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Video game developer Geremy Walker is best known as Captain GerBear, an artist who specializes in muscular male pin-ups, but he recently released Bastard Bonds a violent role-playing game (RPG) that’s one of the gayest on the market.
Other recent long-play video games have integrated gay content into them — Dragon Age, Mass Effect 3 and Fable 3 for example — but they usually feature homosexuality in a series of short-lived sexual cut-scenes where you can hook-up with a lusty elf or space ranger. In Bastard Bonds, you spend the game surrounded by muscular, skimpily dressed adventurers who are flirtatious and sometimes naked, albeit in a highly pixelated and non-explicit style.
After being convicted of a crime you didn’t commit, you find yourself amid the countless convicts of Lukatt island. To survive and escape the island’s violent mysteries, you’ll have to form “bastard bonds” with a band of muscular adventurers willing fight and flee on your behalf — each of their special skills depend on the crimes they’ve been convicted for. You can choose to be a male or female character: choose a female and she can choose to be heterosexual, if you choose a male, he can be gay.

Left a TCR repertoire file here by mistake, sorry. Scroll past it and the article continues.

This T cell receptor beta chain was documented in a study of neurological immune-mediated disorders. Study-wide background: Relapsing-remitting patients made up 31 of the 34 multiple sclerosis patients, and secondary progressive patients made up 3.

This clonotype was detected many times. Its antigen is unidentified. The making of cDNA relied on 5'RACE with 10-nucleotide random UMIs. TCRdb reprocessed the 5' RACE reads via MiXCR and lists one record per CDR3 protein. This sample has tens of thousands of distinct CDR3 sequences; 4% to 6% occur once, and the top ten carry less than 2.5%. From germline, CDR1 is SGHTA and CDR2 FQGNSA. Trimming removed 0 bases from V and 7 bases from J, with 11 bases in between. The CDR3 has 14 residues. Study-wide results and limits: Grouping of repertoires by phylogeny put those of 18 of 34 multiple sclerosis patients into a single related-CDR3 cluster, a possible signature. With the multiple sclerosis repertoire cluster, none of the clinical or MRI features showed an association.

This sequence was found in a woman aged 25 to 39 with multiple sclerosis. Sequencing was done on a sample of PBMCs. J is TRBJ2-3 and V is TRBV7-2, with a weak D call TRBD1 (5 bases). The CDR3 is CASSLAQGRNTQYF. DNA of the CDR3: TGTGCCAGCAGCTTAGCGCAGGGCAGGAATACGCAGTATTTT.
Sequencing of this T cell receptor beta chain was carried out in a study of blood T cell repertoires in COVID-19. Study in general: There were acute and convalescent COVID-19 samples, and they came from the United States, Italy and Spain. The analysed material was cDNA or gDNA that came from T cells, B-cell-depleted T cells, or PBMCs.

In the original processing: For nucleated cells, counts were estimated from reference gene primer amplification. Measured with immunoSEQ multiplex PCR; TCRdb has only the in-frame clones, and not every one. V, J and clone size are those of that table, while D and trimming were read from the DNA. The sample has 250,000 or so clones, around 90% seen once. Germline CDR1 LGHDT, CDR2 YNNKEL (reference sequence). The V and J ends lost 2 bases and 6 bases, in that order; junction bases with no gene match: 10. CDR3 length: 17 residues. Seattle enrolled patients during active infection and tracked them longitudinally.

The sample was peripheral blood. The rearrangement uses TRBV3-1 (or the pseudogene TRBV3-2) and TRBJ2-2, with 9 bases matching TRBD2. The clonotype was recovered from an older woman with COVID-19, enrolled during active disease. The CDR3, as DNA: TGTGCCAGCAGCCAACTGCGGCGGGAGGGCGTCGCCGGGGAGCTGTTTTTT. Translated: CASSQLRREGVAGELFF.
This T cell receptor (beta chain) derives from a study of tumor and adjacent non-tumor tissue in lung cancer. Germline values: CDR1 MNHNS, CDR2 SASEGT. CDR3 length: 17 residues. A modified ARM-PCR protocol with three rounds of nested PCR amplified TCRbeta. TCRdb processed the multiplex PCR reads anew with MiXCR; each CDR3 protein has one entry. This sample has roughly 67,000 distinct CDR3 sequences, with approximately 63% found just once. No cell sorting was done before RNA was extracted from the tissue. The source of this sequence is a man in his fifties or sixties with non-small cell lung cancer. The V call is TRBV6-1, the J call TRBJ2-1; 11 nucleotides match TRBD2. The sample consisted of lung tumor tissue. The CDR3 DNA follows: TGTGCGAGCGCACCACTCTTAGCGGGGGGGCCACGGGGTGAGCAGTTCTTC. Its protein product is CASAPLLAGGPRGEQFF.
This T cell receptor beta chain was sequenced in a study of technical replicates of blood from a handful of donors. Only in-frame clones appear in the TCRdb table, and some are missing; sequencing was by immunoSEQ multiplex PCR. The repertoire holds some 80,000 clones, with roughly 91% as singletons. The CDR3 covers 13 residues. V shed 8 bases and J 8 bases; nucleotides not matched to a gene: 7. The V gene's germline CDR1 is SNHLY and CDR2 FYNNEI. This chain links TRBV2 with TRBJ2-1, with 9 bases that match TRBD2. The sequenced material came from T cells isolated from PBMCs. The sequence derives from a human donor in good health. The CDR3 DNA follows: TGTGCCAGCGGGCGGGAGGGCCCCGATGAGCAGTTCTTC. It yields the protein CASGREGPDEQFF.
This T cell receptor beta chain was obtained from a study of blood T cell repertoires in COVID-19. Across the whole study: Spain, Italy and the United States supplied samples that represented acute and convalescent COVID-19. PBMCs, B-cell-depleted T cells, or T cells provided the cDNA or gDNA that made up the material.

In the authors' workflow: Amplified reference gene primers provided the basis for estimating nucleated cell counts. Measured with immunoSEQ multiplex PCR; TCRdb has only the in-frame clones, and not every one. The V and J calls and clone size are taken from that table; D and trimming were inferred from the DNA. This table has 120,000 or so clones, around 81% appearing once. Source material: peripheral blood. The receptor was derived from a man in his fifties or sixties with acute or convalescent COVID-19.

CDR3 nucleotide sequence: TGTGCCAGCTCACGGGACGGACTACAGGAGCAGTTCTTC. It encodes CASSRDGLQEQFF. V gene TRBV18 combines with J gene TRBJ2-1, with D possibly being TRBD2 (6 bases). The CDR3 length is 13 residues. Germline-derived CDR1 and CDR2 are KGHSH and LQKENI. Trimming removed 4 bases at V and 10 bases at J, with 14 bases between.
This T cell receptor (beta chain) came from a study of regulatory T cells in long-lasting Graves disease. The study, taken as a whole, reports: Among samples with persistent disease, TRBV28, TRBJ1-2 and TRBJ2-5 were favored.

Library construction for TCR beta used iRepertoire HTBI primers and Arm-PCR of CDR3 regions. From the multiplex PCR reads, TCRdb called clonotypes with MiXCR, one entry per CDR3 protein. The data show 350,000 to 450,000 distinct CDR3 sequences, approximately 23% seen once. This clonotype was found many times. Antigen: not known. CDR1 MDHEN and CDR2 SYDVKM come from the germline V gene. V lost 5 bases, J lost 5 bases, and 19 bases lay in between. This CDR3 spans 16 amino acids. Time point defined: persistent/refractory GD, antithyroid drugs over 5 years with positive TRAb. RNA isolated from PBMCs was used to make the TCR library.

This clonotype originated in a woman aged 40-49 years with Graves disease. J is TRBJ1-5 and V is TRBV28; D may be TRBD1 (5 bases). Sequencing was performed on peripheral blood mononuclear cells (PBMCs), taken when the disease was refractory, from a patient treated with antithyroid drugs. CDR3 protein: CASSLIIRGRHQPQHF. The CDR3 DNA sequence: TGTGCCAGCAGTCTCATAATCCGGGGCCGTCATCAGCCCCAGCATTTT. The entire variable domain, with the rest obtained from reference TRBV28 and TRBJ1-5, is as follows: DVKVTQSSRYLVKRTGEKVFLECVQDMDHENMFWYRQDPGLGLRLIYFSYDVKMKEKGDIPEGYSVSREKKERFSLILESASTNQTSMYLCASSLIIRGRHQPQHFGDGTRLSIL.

Although many of the game’s male characters flirt with you, the game doesn’t force sexual relationships; rather it just illustrates male characters the same way that RPGs have long illustrated female ones: there’s even a leatherclad werewolf and a lusty titan you can entice.
James D Ollero’s comprehensive review of the game provides a better idea of the game’s unabashed sexuality:
Inhabitants of this island are no strangers to sex, and if you’re lucky (or unlucky), you might stumble into one of the game’s hidden sex scenes. While nothing explicit is shown or described in this game, the sound effects and the situations your character is placed in might be lewd enough for you to get your rocks off, and there’s something out there for everyone.
The game itself is more interested in fighting rather than frugging, but the fact that it was created by a gay artist and features a bevy of hunky, scantily clad men (a few illustrated in sexy pin-up style) shows that there’s more than a passing interest where gay identity is a constant part of the action rather than a hot flash hidden deep within.